A Dog's Heart
Disk 1 von 3
- 1 1. Awoooooo- wo- wo- woo! O, look at me? Start
- 2 'My God!? Such weather? oh?' Start
- 3 'Enough for now?' The gentleman spoke haltingly? Start
- 4 2. There is absolutely no reason to learn? Start
- 5 'Where are you going, you shaggy devil?!' Start
- 6 The opposite carved door opened? Start
- 7 He disappeared to be replaced by a rustling? Start
- 8 The four fell silent again? Start
- 9 Philip Philippovich took the receiver off the hook? Start
- 10 3. Thinly sliced salmon and marinated eel? Start
- 11 Philip Philippovich rang and Zina came in? Start
- 12 'Here's what it is?' Start
- 13 4. But none of it happened. Start
Disk 2 von 3
- 1 As they passed the streetcar rails?
- 2 And then, on that terrible day?
- 3 The dog decided he felt the most hatred?
- 4 The implement flashed in the hands?
- 5 5. The notebook of Doctor Ivan Arnoldovich Bormenthal.
- 6 (There is a break in the writing?)
- 7 January 8. Late in the evening?
- 8 January 12. He placed his hands in his trouser pockets?
- 9 6. It was a winter night.
- 10 Philip Philippovich shook his head and spoke?
- 11 The man maintained a victorious silence?
- 12 Philip Philippovich compressed his lips?
- 13 'There he is!' Daria Petrovna shouted?
- 14 'What are you sloshing it all around the apartment for?'
Disk 3 von 3
- 1 7. 'No, no and no,' Bormenthal spoke insistently?
- 2 'You should read something, at least,' he offered?
- 3 'Oh, it looks like our apartment?'
- 4 8. No one knows what Philip Philippovich had decided?
- 5 Furballov swayed, opened his completely glazed eyes?
- 6 Philip Philippovich stopped him with a gesture?
- 7 Bormenthal rolled up his sleeves suddenly?
- 8 9. The showing promised by Doctor Bormenthal?
- 9 'Doctor, I'm begging you.'
- 10 Then the door opened ceremoniously?
- 11 The crime ripened and fell like a stone?
- 12 Epilogue
- 13 'I don't understand,' the man in black said?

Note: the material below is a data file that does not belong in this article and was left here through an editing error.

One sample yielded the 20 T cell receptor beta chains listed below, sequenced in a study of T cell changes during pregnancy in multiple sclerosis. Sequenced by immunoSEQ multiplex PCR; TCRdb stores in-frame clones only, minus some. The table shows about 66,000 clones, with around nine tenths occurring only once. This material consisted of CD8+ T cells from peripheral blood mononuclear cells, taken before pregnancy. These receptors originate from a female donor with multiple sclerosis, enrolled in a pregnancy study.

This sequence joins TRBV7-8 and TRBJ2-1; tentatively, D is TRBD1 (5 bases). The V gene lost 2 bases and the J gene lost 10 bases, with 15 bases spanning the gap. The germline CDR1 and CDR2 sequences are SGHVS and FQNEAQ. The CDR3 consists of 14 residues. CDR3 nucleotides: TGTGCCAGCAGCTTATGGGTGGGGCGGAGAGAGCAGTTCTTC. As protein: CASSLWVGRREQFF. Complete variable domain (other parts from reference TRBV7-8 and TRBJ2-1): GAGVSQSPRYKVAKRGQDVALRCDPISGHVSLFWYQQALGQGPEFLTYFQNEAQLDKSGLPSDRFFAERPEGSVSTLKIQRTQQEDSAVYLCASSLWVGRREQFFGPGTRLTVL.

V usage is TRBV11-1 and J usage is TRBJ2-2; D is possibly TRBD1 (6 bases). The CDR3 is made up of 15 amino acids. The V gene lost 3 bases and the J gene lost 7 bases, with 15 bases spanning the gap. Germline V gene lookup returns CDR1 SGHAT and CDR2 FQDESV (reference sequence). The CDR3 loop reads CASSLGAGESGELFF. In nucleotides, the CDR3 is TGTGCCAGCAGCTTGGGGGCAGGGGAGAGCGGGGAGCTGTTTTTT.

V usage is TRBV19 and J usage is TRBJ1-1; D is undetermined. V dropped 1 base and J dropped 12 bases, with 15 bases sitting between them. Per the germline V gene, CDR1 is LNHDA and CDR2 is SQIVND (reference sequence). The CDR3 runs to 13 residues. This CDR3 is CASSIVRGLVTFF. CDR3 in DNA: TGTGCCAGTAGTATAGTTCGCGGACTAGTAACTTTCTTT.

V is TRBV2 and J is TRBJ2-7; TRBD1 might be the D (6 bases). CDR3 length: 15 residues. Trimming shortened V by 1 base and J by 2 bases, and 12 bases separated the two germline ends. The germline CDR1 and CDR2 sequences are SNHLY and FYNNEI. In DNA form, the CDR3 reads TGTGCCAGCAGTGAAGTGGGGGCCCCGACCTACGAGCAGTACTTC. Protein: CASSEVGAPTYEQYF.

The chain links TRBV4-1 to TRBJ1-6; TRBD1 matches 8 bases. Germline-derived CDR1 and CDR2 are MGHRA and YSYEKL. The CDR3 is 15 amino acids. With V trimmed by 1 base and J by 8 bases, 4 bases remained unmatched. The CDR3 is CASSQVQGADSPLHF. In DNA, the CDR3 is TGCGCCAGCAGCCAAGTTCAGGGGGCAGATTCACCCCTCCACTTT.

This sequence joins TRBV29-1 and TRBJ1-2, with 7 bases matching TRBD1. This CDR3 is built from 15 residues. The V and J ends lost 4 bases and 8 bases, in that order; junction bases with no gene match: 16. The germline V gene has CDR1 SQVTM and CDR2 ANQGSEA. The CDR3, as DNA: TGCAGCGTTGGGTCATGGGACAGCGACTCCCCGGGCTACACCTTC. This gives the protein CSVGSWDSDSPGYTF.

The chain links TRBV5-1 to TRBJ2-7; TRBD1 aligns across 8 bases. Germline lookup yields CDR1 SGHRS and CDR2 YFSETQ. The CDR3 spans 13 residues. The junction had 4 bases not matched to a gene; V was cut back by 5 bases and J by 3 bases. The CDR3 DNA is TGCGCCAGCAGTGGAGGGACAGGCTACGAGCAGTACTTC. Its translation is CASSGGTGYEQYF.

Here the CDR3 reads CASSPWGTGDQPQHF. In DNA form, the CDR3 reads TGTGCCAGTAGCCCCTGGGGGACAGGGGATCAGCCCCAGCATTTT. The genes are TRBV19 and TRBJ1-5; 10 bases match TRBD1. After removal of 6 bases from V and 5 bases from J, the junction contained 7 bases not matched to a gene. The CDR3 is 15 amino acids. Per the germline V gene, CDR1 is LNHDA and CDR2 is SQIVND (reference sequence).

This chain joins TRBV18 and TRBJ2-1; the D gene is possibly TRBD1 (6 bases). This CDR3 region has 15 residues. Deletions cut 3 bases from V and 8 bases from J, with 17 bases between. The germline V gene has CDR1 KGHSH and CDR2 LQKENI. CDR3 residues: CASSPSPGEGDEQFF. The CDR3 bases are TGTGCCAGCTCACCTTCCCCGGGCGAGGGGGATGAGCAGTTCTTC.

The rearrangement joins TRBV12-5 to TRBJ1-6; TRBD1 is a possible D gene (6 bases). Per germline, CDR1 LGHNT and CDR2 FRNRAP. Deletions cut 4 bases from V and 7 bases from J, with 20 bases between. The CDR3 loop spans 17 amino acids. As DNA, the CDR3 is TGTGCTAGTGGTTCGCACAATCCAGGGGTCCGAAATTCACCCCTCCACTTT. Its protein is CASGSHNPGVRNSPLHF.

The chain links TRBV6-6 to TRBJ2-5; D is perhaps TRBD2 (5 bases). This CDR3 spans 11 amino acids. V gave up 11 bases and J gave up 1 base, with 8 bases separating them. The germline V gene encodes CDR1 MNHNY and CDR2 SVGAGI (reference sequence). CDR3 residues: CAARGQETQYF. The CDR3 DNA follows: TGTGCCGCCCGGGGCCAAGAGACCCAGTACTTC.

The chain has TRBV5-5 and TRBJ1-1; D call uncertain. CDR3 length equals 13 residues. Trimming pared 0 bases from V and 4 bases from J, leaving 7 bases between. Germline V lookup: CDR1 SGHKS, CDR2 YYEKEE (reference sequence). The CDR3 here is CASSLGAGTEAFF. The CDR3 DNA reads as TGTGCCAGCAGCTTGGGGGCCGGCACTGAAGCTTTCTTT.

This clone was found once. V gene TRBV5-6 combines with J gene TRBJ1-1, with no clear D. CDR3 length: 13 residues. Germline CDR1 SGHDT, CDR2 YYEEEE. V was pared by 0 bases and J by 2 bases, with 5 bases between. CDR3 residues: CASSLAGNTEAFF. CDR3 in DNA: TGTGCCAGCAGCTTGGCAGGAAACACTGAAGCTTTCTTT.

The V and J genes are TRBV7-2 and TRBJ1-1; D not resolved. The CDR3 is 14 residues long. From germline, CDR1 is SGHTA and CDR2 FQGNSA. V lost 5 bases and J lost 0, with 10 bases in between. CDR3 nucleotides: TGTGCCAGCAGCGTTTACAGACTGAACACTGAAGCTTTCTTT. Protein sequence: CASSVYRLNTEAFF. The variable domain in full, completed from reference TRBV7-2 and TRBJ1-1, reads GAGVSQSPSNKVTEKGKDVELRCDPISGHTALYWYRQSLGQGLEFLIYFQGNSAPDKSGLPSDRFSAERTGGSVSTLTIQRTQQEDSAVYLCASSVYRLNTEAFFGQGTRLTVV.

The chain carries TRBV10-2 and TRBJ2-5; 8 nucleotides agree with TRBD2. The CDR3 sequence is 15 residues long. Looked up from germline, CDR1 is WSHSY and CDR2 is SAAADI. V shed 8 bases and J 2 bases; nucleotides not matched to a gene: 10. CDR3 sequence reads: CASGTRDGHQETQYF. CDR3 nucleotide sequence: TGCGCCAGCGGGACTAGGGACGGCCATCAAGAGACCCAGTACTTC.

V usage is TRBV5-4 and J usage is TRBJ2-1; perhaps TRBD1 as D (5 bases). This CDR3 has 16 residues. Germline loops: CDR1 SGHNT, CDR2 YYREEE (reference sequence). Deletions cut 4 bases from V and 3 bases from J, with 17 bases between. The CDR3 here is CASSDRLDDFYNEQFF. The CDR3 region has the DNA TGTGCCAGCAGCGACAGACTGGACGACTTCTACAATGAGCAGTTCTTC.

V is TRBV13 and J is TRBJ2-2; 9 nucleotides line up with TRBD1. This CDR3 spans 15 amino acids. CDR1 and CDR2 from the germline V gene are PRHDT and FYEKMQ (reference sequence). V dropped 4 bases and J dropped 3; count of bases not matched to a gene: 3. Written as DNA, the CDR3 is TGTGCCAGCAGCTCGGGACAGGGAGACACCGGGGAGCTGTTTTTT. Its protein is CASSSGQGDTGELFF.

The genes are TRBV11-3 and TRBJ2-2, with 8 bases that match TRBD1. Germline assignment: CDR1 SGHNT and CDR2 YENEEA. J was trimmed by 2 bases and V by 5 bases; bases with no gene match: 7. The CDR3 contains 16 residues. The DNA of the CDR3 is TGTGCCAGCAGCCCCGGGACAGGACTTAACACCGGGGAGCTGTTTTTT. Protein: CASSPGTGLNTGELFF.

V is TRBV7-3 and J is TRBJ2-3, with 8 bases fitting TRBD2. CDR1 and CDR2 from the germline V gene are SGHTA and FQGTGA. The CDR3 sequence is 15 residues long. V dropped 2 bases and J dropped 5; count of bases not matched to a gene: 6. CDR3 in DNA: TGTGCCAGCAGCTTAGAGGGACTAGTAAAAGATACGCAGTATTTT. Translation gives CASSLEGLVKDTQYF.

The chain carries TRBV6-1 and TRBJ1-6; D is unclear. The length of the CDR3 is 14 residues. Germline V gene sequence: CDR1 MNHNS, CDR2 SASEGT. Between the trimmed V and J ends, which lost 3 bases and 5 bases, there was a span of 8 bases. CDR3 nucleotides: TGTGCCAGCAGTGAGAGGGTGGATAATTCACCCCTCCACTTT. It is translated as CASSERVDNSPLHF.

ProduktinfoWhen a respected surgeon decides to transplant human body parts into a stray dog, he creates a monster-drunken, profligate, aggressive and selfish. It seems the worst aspects of the donor have been transplanted as well. As his previously well-regulated home descends into riotous chaos, the doctor realises he will have to try to reverse the operation; but the dog isn't so keen...Wild, uproarious and deliriously comic, Bulgakov's short novel is at once a comment on the problems of 1920s Russia and a lasting satire on human nature.
KlappentextWacky, raucously funny and pertinent, Mikhail Bulgakov's satire of the Russian Revolution and the subsequent Soviet regime was initially outlawed. When a distinguished scientist implants the pituitary gland and testicles of a deceased drunkard into a dog, he has no notion of the monster that he has created. Slavik the dog becomes more human and more obnoxious by the day. He develops an intense revolutionary fervour, uses corrupt means in order to seize power, and turns the professor's life into a living hell. Bulgakov's wonderfully absurd allegory is a testament to the irrepressible powers of the imagination, which can still flourish under duress.
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